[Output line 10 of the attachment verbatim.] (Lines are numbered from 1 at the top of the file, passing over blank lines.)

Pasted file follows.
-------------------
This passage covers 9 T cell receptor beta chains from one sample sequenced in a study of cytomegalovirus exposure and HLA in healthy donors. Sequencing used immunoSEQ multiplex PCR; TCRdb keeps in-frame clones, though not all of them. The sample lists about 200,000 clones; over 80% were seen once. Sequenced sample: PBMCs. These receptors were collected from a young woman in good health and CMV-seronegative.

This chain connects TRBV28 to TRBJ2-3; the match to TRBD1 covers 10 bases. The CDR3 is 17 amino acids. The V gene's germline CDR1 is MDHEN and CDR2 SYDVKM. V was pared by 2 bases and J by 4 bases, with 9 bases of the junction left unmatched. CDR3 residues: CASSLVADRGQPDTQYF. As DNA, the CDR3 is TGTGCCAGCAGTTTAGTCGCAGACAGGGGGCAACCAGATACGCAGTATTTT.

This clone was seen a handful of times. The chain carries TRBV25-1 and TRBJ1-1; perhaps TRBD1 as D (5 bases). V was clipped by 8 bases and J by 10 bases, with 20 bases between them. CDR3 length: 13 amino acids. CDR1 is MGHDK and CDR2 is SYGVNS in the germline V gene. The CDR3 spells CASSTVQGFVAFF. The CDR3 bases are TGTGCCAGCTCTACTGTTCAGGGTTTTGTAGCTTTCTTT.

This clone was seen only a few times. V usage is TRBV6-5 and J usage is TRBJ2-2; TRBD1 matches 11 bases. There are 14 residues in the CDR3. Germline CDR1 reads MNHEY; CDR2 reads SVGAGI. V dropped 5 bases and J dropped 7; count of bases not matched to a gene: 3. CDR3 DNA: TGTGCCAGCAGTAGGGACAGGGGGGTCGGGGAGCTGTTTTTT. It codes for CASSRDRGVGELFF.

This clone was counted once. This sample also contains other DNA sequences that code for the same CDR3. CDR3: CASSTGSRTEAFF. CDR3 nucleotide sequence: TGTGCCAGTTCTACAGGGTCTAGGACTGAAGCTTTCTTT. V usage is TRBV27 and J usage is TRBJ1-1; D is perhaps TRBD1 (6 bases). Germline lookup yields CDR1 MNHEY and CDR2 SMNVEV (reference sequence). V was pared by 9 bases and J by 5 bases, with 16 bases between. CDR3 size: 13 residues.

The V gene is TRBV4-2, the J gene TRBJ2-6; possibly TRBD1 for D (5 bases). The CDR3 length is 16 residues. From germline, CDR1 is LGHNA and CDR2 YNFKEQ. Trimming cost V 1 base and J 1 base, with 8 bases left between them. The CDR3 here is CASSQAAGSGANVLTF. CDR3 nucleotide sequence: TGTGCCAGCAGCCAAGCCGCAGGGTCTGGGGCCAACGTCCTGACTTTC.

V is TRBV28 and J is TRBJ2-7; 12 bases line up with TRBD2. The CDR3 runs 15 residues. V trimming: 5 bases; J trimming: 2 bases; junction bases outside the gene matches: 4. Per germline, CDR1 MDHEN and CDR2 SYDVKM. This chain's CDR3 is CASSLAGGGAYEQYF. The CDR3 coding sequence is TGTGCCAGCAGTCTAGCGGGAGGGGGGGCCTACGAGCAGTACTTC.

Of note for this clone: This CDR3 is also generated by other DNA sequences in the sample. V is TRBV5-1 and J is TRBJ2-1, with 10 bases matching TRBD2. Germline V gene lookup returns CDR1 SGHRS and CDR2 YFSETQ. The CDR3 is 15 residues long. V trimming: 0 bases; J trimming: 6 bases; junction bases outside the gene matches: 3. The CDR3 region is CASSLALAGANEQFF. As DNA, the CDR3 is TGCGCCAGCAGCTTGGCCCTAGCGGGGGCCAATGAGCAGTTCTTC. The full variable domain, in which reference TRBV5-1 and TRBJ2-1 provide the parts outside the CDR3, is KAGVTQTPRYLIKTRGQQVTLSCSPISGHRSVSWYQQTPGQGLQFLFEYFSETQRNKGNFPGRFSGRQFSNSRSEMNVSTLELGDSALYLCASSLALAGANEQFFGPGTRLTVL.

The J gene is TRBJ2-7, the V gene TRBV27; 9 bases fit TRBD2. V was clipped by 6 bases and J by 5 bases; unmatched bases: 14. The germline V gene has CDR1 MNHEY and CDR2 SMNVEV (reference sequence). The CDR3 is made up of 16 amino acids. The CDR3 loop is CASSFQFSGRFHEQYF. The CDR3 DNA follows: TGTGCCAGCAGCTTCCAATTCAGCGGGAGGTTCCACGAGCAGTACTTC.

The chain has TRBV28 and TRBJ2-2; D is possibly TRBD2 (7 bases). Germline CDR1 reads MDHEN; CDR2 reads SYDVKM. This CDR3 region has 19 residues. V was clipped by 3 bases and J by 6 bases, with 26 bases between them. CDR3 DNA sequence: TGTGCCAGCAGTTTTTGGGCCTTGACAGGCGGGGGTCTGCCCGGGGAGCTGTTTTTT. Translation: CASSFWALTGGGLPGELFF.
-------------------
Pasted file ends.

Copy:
The chain has TRBV28 and TRBJ2-2; D is possibly TRBD2 (7 bases). Germline CDR1 reads MDHEN; CDR2 reads SYDVKM. This CDR3 region has 19 residues. V was clipped by 3 bases and J by 6 bases, with 26 bases between them. CDR3 DNA sequence: TGTGCCAGCAGTTTTTGGGCCTTGACAGGCGGGGGTCTGCCCGGGGAGCTGTTTTTT. Translation: CASSFWALTGGGLPGELFF.